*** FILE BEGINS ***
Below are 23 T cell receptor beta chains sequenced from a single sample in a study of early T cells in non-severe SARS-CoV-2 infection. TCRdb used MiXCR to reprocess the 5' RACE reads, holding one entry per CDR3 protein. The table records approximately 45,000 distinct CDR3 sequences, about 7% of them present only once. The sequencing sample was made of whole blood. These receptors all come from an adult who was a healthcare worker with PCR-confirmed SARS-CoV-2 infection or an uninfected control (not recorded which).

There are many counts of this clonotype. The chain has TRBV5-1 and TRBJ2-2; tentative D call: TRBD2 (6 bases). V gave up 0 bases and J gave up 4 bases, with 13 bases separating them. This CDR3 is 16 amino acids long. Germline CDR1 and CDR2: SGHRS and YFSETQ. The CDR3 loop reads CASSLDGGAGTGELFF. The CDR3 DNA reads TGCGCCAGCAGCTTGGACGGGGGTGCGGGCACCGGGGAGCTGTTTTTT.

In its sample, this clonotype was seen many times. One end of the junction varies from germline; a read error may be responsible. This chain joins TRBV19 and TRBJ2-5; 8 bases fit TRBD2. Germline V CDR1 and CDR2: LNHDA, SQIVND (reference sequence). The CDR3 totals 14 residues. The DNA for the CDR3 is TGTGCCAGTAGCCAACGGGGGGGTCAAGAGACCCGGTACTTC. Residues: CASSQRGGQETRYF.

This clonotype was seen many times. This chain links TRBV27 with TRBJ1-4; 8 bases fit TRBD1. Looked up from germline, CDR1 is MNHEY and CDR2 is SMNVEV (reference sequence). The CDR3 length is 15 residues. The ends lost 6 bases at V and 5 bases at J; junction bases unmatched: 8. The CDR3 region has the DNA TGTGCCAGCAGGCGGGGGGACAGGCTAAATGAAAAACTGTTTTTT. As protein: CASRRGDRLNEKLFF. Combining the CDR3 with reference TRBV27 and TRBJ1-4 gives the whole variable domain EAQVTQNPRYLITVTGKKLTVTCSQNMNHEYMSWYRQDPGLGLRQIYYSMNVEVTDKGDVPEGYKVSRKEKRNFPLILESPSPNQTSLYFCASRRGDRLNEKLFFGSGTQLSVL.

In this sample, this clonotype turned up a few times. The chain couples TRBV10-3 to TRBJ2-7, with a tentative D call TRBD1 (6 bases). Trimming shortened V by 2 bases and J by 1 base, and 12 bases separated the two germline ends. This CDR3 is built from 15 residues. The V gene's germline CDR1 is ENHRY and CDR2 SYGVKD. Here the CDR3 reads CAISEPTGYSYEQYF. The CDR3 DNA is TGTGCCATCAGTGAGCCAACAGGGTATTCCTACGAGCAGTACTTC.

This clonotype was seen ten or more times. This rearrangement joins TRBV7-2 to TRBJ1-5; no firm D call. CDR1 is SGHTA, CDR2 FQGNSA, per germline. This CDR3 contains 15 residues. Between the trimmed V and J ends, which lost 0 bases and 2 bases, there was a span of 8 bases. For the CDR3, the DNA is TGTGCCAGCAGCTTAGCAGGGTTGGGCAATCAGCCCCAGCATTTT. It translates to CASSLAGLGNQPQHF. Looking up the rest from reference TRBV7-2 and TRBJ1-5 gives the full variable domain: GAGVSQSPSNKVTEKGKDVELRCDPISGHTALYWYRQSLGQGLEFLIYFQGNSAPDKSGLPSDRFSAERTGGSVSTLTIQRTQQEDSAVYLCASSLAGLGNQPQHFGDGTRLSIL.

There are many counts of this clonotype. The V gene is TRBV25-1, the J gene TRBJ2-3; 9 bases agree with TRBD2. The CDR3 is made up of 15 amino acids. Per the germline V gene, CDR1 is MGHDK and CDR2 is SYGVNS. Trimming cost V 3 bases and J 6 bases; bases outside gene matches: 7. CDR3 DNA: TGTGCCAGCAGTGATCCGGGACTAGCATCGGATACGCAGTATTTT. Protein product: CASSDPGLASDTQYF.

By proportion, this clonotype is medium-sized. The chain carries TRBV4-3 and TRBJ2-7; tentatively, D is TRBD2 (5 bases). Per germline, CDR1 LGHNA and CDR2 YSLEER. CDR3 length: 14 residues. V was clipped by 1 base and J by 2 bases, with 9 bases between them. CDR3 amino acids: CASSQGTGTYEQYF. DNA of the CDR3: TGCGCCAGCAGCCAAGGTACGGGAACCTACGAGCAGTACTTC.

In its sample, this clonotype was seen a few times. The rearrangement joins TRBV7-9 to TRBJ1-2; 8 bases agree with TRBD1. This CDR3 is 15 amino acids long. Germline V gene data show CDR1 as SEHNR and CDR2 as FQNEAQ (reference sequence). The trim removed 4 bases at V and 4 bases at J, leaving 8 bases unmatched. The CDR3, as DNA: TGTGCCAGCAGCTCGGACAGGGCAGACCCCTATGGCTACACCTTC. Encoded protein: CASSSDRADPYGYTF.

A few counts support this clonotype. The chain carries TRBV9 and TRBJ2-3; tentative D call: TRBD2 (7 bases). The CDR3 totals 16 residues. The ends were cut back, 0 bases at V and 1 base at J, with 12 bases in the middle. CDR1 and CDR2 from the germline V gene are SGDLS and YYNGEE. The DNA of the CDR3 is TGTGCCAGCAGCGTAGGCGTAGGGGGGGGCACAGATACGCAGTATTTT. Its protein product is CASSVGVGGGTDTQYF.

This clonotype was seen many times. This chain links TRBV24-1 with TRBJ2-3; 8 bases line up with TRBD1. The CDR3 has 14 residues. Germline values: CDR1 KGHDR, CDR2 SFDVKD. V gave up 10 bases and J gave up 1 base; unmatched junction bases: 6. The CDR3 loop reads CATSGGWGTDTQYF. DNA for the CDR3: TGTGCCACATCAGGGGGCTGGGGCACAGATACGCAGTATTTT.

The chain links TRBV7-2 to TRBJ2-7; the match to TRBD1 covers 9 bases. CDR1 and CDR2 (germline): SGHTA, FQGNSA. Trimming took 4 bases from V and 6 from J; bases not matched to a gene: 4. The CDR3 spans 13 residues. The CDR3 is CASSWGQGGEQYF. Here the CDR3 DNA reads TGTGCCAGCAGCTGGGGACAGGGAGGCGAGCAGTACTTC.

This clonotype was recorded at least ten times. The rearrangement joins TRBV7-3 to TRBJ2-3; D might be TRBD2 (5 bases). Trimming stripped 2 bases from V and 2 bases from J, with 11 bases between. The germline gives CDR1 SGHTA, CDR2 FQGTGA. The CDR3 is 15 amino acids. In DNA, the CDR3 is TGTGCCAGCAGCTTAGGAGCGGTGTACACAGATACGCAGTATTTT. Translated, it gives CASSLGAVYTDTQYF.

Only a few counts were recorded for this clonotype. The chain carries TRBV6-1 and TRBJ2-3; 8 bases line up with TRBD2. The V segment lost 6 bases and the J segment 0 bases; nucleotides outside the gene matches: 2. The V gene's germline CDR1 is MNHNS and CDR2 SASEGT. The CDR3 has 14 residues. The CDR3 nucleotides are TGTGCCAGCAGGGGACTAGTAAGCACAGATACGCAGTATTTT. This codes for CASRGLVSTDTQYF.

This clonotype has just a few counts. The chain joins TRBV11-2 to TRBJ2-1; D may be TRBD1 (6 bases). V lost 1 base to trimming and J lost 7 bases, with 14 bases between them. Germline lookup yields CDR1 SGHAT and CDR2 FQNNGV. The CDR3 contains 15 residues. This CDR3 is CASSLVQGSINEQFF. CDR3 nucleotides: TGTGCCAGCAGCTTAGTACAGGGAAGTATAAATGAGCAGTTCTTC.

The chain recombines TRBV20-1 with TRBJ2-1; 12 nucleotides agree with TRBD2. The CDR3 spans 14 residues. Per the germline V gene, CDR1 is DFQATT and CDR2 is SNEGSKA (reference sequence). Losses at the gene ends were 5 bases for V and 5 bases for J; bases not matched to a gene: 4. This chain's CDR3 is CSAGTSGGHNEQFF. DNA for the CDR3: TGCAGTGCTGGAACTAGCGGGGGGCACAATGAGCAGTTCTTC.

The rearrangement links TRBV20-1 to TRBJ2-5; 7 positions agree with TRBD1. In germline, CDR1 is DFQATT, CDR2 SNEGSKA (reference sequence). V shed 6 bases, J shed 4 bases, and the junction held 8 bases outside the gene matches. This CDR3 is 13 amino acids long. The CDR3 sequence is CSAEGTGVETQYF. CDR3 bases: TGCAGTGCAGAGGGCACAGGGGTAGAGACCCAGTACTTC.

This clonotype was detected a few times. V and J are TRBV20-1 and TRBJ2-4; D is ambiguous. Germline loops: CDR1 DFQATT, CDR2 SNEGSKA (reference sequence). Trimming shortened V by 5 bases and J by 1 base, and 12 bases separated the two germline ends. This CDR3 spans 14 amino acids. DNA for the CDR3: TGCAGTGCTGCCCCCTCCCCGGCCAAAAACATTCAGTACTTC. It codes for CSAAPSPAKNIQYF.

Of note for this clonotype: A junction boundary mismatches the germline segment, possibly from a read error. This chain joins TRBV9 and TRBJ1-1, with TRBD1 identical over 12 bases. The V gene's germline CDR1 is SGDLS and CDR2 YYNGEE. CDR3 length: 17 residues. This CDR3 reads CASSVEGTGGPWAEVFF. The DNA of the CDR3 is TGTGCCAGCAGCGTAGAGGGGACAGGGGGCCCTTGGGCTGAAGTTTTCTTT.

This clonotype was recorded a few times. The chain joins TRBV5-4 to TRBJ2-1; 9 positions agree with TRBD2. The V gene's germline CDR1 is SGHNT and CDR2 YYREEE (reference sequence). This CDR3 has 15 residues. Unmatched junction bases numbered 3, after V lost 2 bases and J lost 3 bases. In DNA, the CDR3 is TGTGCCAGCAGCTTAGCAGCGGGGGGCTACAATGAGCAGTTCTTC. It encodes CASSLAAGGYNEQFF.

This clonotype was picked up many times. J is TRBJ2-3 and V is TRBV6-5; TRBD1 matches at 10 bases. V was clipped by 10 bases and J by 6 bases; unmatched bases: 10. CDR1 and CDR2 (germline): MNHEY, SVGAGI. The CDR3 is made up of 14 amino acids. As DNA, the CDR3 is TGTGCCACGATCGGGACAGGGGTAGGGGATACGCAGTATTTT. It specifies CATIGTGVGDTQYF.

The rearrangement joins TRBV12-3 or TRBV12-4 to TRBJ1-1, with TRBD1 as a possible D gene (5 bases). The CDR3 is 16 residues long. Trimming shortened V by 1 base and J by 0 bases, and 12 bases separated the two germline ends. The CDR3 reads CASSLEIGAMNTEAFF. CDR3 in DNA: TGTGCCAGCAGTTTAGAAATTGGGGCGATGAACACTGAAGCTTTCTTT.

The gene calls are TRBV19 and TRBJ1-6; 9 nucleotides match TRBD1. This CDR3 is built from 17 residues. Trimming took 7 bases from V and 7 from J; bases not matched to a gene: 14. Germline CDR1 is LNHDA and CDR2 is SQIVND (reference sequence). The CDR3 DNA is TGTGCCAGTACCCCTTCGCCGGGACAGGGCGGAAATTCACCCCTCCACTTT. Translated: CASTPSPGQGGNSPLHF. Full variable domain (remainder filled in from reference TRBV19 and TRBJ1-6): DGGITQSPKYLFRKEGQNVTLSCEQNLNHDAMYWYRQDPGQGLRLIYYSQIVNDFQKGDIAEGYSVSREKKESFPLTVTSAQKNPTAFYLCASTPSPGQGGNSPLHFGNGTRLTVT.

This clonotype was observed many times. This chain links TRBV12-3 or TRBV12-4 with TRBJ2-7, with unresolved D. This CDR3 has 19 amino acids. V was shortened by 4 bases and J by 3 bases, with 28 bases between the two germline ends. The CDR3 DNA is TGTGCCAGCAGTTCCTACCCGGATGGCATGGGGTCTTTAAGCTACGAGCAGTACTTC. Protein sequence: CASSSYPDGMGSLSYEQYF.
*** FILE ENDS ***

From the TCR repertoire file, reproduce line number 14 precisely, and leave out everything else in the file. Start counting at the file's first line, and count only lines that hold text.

Only a few counts were recorded for this clonotype. The chain carries TRBV6-1 and TRBJ2-3; 8 bases line up with TRBD2. The V segment lost 6 bases and the J segment 0 bases; nucleotides outside the gene matches: 2. The V gene's germline CDR1 is MNHNS and CDR2 SASEGT. The CDR3 has 14 residues. The CDR3 nucleotides are TGTGCCAGCAGGGGACTAGTAAGCACAGATACGCAGTATTTT. This codes for CASRGLVSTDTQYF.